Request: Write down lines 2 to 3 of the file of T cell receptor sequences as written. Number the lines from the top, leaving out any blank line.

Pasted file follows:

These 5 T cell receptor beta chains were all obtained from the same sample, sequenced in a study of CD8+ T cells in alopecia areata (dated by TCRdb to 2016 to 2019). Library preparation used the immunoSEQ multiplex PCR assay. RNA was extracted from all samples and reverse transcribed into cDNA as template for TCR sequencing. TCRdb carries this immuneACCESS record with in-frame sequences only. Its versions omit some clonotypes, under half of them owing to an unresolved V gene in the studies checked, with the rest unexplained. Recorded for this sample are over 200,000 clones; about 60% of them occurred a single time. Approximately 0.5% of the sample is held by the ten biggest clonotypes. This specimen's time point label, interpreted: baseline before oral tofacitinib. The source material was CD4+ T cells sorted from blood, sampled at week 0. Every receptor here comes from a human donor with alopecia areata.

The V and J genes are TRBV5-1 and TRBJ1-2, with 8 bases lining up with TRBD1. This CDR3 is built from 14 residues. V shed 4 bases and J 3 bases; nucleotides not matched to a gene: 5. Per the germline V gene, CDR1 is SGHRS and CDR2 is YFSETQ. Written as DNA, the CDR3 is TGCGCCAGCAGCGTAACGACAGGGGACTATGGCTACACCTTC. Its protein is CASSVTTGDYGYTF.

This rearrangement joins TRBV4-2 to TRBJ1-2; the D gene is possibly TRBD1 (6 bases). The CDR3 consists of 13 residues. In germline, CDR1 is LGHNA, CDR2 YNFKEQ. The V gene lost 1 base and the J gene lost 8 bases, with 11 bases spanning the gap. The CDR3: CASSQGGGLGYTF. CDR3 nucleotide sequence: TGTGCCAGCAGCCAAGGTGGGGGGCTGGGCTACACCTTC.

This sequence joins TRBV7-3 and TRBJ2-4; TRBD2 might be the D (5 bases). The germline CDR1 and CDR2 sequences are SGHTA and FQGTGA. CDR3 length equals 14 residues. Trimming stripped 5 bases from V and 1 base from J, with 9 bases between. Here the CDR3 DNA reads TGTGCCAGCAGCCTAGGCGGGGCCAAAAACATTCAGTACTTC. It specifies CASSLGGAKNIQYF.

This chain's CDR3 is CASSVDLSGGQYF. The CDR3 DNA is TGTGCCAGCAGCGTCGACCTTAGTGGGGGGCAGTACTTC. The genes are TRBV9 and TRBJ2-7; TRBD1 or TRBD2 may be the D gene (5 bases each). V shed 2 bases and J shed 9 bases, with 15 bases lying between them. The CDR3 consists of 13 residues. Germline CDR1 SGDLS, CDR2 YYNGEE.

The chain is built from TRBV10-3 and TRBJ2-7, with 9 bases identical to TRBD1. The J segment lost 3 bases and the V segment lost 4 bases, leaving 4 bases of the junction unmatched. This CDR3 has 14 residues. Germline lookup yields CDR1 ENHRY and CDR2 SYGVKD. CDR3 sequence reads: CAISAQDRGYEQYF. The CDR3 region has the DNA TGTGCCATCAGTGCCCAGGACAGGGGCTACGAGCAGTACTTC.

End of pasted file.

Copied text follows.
The V and J genes are TRBV5-1 and TRBJ1-2, with 8 bases lining up with TRBD1. This CDR3 is built from 14 residues. V shed 4 bases and J 3 bases; nucleotides not matched to a gene: 5. Per the germline V gene, CDR1 is SGHRS and CDR2 is YFSETQ. Written as DNA, the CDR3 is TGCGCCAGCAGCGTAACGACAGGGGACTATGGCTACACCTTC. Its protein is CASSVTTGDYGYTF.

This rearrangement joins TRBV4-2 to TRBJ1-2; the D gene is possibly TRBD1 (6 bases). The CDR3 consists of 13 residues. In germline, CDR1 is LGHNA, CDR2 YNFKEQ. The V gene lost 1 base and the J gene lost 8 bases, with 11 bases spanning the gap. The CDR3: CASSQGGGLGYTF. CDR3 nucleotide sequence: TGTGCCAGCAGCCAAGGTGGGGGGCTGGGCTACACCTTC.